What in the world do mining and rocket science have in common?
Funny you should ask
Let's start with robots.
If you're a sucker for sci-fi, or even if you're not, you’ll know that remotely operated equipment like rovers are pretty handy for exploring far-off places like Mars or the moon. In fact, NASA has been using remotely operated rovers to explore the Red Planet since the late nineties.
At Rio Tinto, we love our robots too (ours are nice – more C3PO than The Terminator). In fact, we run one of the world's largest robots – a 1,700km railway in Western Australia that runs on artificial intelligence, safely and efficiently moving iron ore from 16 of our mines to our four shipping terminals. About a quarter of our fleet of giant trucks is already autonomous, and we're planning to expand it in the near future.
And at our Bingham Canyon copper mine in Utah, in the United States, we're using remotely operated land rovers and drones to do risky jobs – like checking high walls in open pits and parts inside big machinery. We like to call them our little superheroes.
We use technology pioneered by NASA.
At Gudai-Darri (Koodaideri), our planned intelligent mine, we’ll use a "digital twin" to help us be more efficient. Pioneered by NASA, digital twins are virtual models of a physical environment – like a space station – that let you quickly test different situations. NASA designs and tests all new equipment virtually before they build it and send it into space.
In the same way, at Gudai-Darri we’re building digital twins of processing plants. These twins combine data from actual processing plants with historical information – about things like design and production – to improve the way the plants are designed and run. Whether we're in the office or out in the field, we'll always have this information at our fingertips. A major plus to this is it lets us safely test ways to increase production without breaking parts or disrupting operations. An engineer's dream!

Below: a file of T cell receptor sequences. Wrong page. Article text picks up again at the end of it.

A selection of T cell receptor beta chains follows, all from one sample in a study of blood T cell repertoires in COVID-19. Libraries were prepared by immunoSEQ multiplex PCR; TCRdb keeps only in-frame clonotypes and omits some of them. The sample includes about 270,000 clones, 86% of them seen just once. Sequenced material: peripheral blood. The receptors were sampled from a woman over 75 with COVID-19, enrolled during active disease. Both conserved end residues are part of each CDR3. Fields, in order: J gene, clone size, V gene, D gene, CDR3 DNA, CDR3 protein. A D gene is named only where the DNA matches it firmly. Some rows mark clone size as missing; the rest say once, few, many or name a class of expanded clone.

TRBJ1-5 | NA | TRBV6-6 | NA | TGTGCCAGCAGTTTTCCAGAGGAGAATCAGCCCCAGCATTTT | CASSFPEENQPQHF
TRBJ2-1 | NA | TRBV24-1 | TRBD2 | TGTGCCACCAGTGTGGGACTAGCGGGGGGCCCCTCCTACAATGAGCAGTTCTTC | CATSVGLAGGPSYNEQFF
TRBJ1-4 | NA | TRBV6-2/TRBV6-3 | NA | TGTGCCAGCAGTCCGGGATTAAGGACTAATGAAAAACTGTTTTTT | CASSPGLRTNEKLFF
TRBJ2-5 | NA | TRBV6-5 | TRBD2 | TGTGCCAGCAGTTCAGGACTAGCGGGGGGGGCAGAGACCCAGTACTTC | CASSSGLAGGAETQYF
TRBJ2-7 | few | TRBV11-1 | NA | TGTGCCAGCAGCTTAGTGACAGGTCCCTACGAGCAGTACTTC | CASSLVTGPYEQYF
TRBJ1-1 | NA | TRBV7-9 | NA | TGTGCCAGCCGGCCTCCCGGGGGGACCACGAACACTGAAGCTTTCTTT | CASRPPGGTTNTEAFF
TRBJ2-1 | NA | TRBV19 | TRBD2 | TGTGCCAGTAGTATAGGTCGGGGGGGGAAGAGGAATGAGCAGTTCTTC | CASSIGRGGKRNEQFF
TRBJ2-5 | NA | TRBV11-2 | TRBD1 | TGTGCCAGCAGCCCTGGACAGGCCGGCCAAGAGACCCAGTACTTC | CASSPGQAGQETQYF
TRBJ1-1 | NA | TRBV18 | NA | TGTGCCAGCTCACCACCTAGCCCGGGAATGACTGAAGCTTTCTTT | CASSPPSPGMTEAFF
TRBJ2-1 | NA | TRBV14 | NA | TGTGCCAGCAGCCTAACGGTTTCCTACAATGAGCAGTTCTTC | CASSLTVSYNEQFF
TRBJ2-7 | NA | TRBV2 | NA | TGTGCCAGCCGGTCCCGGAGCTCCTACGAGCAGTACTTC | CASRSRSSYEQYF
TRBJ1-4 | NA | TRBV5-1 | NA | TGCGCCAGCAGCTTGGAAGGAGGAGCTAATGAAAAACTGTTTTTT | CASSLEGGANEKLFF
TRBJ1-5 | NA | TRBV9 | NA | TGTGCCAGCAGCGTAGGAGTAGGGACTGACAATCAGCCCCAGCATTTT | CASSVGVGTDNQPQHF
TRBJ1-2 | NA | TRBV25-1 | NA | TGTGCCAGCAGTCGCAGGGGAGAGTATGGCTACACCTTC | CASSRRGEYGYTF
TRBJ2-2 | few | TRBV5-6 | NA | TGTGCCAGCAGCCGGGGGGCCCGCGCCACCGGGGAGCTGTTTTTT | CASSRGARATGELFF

We have mission control centres.
Our operations centres at Perth and Weipa in Australia and the Saguenay in Canada are a lot like space mission control centres. The teams work around the clock in rooms filled with screens that show the entire operation in action – in real time. Using tools like predictive maths, clever computer code and powerful software, they help chart the course of our business – from finding the best way to get ore from the ground to improving the way we make aluminium. Our Perth centre is also mission control for our fleet of autonomous trucks, which drive around mines 1,500km away. They even drill blast holes and crush rocks using gaming consoles. Beam us up (to the Pilbara), Scotty!
We love data.
NASA missions gather hundreds of terabytes of data every hour, which is used for everything from predicting weather on Earth to searching for distant galaxies. To put that into perspective: NASA says one terabyte is equivalent to information printed on 50,000 trees worth of paper.
Making sense of large amounts of complex information keeps us pretty busy too. Satellites stream oceans of data telling us everything from the position of a truck to where our next discovery might be. It's about 100 years worth of analysis if you were using normal methods (yes, you read that right). But with some clever coding our data science team got that down to just 11 hours. Now that's progress!
We've built computer systems that analyse data and make decisions in microseconds. An ore crusher at an iron ore processing plant can talk to trucks and let them know when it needs more ore. And at our bauxite mine in Weipa, special mathematical software helps our port schedulers manage hundreds of ships a year. Using data in these ways helps us minimise downtime, reduce energy use and cut our operating costs. What's not to love?
And we love science too.
Getting metals and minerals from as deep as 1.2km underground, safely and responsibly, uses the same basic skills that traveling to outer space does: science, technology, engineering and maths – and a whole lot of pioneering spirit too. These skills are also at the heart of what we do. Our engineers need to know as much about mining data as mining iron ore, bauxite or copper. And our mechanics often check their tablets before they do just about anything else.
So, even though we have our feet firmly planted on the ground, we're always looking toward the horizon – and beyond. Because that's how you pioneer progress.